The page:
Sign In | Create an Account | Welcome, . My Account | Logout | Subscribe | Submit News | Home RSS
 
 
 

From My View For Jan. 10

January 10, 2018
BY BRUCE CRAWFORD - Staff Writer (bcrawford@wetzelchronicle.com) , Wetzel Chronicle

Cold shooting equals a loss most of the time, in most sports. However, when both teams show cold shooting, in basketball, it is very bad for the fans that watch the game. Or, is it?

When both teams, in basketball, shoot the ball, and more than 75 percent of the shots are not going in, it doesn't make it too much fun for the fans.

Fans start hoping that someone would put the ball in the bucket. If you look around, you can see that the real fans of the game support any team that scores.

Article Photos

Photo by Bruce Crawford
Janice Tisher is a scorekeeper who has mastered a craft she has worked at for many years.

Usually, when a team is cold, there is a time when someone would get hot, and you can see it in the gymnasium. Players feed off the spectators' energy. Before you can whistle Dixie, shots will go in, and the crowd starts to get back into the game. It's enjoyable all the way around.

However, sometimes players aren't possessing the energy, and the fans need to keep plugging along and cheering, hoping the players will feed off of that energy.

I would also like to give some credit to the men and women in stripes at the table. Their job is tough, very tough on nights when there is "all-out" action. They can't take a time-out to catch up. They must be on the ball, 24-7. They can hope the game gets slower, so they can have an easy night, but that doesn't come by very often. Most scorekeepers don't want it too.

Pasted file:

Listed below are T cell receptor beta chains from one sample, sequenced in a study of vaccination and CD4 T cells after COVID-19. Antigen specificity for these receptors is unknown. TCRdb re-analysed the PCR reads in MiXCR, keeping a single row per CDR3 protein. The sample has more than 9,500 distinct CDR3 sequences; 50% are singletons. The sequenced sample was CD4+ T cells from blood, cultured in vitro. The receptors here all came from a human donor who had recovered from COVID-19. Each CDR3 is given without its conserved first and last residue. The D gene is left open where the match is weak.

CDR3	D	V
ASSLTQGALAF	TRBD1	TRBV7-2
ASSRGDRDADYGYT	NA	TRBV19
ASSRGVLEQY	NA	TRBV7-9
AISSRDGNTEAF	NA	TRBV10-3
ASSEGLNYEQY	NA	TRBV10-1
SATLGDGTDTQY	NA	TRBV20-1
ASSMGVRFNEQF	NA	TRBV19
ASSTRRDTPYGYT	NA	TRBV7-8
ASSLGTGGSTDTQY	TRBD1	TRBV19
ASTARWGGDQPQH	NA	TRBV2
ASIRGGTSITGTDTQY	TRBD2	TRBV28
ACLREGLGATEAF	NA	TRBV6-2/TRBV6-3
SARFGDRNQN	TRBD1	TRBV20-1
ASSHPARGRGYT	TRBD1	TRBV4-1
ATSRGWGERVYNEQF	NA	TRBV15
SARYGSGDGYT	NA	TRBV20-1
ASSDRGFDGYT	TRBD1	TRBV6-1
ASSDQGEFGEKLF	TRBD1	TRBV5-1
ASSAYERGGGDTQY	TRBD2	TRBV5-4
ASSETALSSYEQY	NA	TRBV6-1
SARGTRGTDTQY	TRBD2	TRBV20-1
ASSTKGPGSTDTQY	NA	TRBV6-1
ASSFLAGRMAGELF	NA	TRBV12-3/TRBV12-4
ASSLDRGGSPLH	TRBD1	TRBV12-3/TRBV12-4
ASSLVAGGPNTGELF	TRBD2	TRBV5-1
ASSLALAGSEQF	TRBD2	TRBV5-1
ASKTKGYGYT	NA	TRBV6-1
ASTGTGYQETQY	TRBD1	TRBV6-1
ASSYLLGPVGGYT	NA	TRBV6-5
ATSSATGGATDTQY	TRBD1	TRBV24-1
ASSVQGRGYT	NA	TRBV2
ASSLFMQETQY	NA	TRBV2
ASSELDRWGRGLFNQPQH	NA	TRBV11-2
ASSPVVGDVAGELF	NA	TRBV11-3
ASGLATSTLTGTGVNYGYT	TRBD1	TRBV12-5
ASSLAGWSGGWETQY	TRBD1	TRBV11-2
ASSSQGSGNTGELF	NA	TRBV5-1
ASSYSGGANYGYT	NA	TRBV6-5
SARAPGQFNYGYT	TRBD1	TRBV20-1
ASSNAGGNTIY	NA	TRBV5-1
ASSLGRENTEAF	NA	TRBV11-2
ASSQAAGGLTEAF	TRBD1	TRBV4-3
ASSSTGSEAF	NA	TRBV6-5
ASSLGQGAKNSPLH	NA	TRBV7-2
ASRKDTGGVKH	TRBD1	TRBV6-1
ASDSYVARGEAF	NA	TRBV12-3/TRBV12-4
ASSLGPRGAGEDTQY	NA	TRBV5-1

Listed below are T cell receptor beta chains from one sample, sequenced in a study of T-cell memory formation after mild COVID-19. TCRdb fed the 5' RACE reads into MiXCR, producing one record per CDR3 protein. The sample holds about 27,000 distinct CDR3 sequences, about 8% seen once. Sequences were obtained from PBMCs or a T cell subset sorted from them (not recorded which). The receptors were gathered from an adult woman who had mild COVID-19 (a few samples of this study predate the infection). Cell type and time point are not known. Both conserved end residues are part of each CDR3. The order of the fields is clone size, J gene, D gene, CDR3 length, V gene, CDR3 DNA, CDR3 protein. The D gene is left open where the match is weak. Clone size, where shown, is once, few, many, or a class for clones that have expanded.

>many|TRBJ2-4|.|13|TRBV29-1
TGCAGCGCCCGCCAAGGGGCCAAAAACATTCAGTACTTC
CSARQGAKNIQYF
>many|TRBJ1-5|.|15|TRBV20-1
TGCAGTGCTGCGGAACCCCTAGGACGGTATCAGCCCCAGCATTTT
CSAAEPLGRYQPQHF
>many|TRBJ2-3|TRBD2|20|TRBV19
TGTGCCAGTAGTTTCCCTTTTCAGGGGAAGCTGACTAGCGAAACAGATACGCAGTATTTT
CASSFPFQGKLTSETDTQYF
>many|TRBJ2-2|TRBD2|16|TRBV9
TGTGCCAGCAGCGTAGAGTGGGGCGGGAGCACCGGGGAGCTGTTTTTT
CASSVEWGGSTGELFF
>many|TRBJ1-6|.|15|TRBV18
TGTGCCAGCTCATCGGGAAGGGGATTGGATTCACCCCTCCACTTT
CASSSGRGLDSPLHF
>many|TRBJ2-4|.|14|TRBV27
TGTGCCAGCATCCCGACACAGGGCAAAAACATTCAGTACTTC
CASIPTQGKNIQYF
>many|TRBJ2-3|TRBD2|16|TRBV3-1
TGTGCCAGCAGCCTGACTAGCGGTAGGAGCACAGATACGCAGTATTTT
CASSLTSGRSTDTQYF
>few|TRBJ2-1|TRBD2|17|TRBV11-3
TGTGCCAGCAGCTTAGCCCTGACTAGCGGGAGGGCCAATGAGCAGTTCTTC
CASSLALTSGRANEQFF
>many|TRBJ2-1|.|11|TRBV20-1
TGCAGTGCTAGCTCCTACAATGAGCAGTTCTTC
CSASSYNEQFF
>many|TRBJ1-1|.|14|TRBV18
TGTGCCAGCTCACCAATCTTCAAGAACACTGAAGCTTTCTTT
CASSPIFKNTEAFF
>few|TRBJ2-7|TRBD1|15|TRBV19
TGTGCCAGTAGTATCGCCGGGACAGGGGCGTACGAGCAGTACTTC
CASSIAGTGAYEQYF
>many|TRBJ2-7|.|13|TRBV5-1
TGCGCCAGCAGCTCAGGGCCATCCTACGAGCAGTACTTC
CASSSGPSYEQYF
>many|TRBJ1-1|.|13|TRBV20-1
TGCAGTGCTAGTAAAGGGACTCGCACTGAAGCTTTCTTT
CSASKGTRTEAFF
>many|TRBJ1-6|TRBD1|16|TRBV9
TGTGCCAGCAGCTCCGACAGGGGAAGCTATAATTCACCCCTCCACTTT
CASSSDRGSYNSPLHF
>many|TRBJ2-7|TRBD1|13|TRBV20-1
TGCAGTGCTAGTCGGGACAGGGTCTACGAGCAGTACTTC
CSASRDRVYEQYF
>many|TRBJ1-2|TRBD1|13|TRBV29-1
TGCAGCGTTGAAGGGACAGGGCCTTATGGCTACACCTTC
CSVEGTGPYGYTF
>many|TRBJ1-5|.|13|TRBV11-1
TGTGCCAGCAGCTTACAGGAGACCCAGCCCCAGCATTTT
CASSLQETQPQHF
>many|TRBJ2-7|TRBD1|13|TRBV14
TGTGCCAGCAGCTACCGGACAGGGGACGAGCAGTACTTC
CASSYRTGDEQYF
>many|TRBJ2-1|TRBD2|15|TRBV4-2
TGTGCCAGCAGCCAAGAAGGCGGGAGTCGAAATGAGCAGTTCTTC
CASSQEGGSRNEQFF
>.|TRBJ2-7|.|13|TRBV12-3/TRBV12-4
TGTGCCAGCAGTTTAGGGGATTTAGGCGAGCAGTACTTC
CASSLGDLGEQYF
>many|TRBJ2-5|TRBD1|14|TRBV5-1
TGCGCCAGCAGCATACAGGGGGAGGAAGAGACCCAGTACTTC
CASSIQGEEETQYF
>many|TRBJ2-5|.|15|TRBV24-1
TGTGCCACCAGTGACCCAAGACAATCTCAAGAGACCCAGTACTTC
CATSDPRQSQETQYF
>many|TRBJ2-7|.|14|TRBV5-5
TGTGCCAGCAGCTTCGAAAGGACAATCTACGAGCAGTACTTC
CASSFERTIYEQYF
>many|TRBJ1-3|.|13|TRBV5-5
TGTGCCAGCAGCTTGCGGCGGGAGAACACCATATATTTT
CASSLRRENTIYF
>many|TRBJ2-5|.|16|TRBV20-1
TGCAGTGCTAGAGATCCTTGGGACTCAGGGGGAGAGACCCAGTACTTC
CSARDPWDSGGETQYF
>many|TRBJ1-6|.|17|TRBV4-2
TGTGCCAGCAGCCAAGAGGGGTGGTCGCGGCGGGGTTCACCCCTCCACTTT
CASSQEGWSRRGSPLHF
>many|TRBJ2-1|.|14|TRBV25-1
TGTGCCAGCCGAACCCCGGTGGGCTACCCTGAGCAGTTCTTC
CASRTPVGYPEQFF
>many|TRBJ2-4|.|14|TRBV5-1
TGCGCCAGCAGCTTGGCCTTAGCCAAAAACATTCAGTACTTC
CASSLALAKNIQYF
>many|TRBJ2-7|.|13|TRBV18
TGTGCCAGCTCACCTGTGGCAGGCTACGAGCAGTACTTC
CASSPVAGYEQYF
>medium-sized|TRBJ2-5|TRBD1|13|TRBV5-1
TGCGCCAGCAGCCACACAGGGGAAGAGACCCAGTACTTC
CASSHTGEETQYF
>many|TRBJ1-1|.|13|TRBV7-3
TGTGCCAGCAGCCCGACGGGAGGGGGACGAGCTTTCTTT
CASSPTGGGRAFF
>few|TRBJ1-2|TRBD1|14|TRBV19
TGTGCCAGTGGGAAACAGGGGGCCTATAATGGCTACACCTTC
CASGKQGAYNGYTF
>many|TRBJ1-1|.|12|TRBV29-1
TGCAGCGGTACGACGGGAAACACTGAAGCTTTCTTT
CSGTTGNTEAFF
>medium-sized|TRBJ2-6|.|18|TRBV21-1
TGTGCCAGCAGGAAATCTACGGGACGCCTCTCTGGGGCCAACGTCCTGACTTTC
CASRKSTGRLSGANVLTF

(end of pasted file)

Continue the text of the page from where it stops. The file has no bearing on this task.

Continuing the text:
They get into a rhythm, and hope that their team makes more shots than the other team. They have a very tough job, and if you get the chance, tell them you appreciate them and what they do for the kids. There are not as many old-timers left that continue to keep doing what most people take for granted.

Janice Tisher from River High School is one of these scorekeepers I'm talking about. She has been doing it for many, many, many years, and she is, by far, a lady who knows her craft.

She works at it, just like the coaches and players do. If you ask her, or most any scorekeeper, who scored and how many points did Johnny or Sally make, she will know and report that information, even though the scorekeepers are trying to to add everything up and get the points, fouls, time-outs and the possession error right all the time.

Scorekeepers also keep track of how many fouls each player has, and make sure that both books are the same. That is a very hard job, and I challenge anybody, that watches the game, to do what the scorekeepers do, game-in-and-game out.

Let's give them a break, and wait until they are done. Then ask for the information. Better yet, buy them a water or candy to munch on during time-outs. Wait a minute! They are still working. Give it to them before the game, or when there is a long break. They don't get breaks.

Their job is just as important than the players, coaches and referees. They are, to the referees, another team. They can make the referees good, or they can make them bad if they want to. Don't try because I was once a referee, and I have seen where they have had scorekeepers thrown out for loads of stuff. They are the school's scorekeeper, but on game-night, they are part of the referee crew.

I can really go on and on with the subject of scorekeepers. Let's face it, we all are, believe it or not. The job of a scorekeeper ,as well as a player, coach or fan, each has good nights, as well as bad nights. However, they really can't have a bad night.

In general, be nice to everyone. You can't go wrong.

 
 
 

 

I am looking for:
in:
News, Blogs & Events Web